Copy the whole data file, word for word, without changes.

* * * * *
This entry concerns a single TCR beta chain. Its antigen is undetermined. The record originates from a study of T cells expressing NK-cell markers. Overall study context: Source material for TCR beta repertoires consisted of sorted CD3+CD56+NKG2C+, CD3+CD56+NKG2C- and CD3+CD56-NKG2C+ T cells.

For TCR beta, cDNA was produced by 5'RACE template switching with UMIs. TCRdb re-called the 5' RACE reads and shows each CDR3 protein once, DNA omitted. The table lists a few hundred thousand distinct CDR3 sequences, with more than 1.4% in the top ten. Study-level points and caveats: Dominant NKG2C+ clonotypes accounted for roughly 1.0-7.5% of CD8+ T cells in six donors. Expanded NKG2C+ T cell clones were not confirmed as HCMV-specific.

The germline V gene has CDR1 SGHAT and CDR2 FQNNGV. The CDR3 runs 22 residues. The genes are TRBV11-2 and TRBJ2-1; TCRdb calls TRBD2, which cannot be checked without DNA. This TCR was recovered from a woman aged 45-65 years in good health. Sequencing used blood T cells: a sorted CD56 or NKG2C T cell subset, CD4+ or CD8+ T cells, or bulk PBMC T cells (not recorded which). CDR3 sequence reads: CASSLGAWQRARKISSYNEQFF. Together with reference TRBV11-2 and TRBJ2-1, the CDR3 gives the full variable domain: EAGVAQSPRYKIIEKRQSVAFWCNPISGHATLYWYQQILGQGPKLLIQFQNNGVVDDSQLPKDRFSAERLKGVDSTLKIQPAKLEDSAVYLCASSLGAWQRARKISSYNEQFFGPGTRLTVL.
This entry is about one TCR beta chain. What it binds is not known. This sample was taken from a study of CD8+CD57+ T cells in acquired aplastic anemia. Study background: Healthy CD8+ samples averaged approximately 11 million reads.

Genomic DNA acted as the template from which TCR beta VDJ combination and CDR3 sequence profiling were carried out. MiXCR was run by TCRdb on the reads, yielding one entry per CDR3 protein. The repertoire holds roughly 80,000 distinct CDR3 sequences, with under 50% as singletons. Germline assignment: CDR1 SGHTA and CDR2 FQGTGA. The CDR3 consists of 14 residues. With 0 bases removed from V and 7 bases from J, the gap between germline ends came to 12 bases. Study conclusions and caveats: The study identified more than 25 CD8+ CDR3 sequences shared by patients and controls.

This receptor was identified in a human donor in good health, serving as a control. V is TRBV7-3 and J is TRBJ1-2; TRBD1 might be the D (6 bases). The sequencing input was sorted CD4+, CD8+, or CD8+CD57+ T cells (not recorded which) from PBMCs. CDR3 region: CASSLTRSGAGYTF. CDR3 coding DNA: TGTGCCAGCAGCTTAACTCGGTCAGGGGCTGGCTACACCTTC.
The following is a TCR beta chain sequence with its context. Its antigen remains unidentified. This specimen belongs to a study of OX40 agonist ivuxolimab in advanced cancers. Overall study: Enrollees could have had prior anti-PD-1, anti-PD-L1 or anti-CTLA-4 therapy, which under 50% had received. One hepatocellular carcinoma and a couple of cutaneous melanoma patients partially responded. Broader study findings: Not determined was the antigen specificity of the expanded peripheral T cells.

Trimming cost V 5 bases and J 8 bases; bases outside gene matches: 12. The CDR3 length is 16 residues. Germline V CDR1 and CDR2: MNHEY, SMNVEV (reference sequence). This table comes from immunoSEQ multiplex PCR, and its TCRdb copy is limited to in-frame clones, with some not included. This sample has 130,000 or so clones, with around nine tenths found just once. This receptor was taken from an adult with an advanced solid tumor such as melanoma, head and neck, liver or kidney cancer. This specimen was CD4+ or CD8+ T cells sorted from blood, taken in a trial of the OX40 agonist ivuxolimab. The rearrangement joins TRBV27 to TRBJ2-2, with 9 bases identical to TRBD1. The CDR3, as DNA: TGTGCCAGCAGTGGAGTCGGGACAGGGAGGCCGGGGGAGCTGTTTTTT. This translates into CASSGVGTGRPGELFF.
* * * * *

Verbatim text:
This entry concerns a single TCR beta chain. Its antigen is undetermined. The record originates from a study of T cells expressing NK-cell markers. Overall study context: Source material for TCR beta repertoires consisted of sorted CD3+CD56+NKG2C+, CD3+CD56+NKG2C- and CD3+CD56-NKG2C+ T cells.

For TCR beta, cDNA was produced by 5'RACE template switching with UMIs. TCRdb re-called the 5' RACE reads and shows each CDR3 protein once, DNA omitted. The table lists a few hundred thousand distinct CDR3 sequences, with more than 1.4% in the top ten. Study-level points and caveats: Dominant NKG2C+ clonotypes accounted for roughly 1.0-7.5% of CD8+ T cells in six donors. Expanded NKG2C+ T cell clones were not confirmed as HCMV-specific.

The germline V gene has CDR1 SGHAT and CDR2 FQNNGV. The CDR3 runs 22 residues. The genes are TRBV11-2 and TRBJ2-1; TCRdb calls TRBD2, which cannot be checked without DNA. This TCR was recovered from a woman aged 45-65 years in good health. Sequencing used blood T cells: a sorted CD56 or NKG2C T cell subset, CD4+ or CD8+ T cells, or bulk PBMC T cells (not recorded which). CDR3 sequence reads: CASSLGAWQRARKISSYNEQFF. Together with reference TRBV11-2 and TRBJ2-1, the CDR3 gives the full variable domain: EAGVAQSPRYKIIEKRQSVAFWCNPISGHATLYWYQQILGQGPKLLIQFQNNGVVDDSQLPKDRFSAERLKGVDSTLKIQPAKLEDSAVYLCASSLGAWQRARKISSYNEQFFGPGTRLTVL.
This entry is about one TCR beta chain. What it binds is not known. This sample was taken from a study of CD8+CD57+ T cells in acquired aplastic anemia. Study background: Healthy CD8+ samples averaged approximately 11 million reads.

Genomic DNA acted as the template from which TCR beta VDJ combination and CDR3 sequence profiling were carried out. MiXCR was run by TCRdb on the reads, yielding one entry per CDR3 protein. The repertoire holds roughly 80,000 distinct CDR3 sequences, with under 50% as singletons. Germline assignment: CDR1 SGHTA and CDR2 FQGTGA. The CDR3 consists of 14 residues. With 0 bases removed from V and 7 bases from J, the gap between germline ends came to 12 bases. Study conclusions and caveats: The study identified more than 25 CD8+ CDR3 sequences shared by patients and controls.

This receptor was identified in a human donor in good health, serving as a control. V is TRBV7-3 and J is TRBJ1-2; TRBD1 might be the D (6 bases). The sequencing input was sorted CD4+, CD8+, or CD8+CD57+ T cells (not recorded which) from PBMCs. CDR3 region: CASSLTRSGAGYTF. CDR3 coding DNA: TGTGCCAGCAGCTTAACTCGGTCAGGGGCTGGCTACACCTTC.
The following is a TCR beta chain sequence with its context. Its antigen remains unidentified. This specimen belongs to a study of OX40 agonist ivuxolimab in advanced cancers. Overall study: Enrollees could have had prior anti-PD-1, anti-PD-L1 or anti-CTLA-4 therapy, which under 50% had received. One hepatocellular carcinoma and a couple of cutaneous melanoma patients partially responded. Broader study findings: Not determined was the antigen specificity of the expanded peripheral T cells.

Trimming cost V 5 bases and J 8 bases; bases outside gene matches: 12. The CDR3 length is 16 residues. Germline V CDR1 and CDR2: MNHEY, SMNVEV (reference sequence). This table comes from immunoSEQ multiplex PCR, and its TCRdb copy is limited to in-frame clones, with some not included. This sample has 130,000 or so clones, with around nine tenths found just once. This receptor was taken from an adult with an advanced solid tumor such as melanoma, head and neck, liver or kidney cancer. This specimen was CD4+ or CD8+ T cells sorted from blood, taken in a trial of the OX40 agonist ivuxolimab. The rearrangement joins TRBV27 to TRBJ2-2, with 9 bases identical to TRBD1. The CDR3, as DNA: TGTGCCAGCAGTGGAGTCGGGACAGGGAGGCCGGGGGAGCTGTTTTTT. This translates into CASSGVGTGRPGELFF.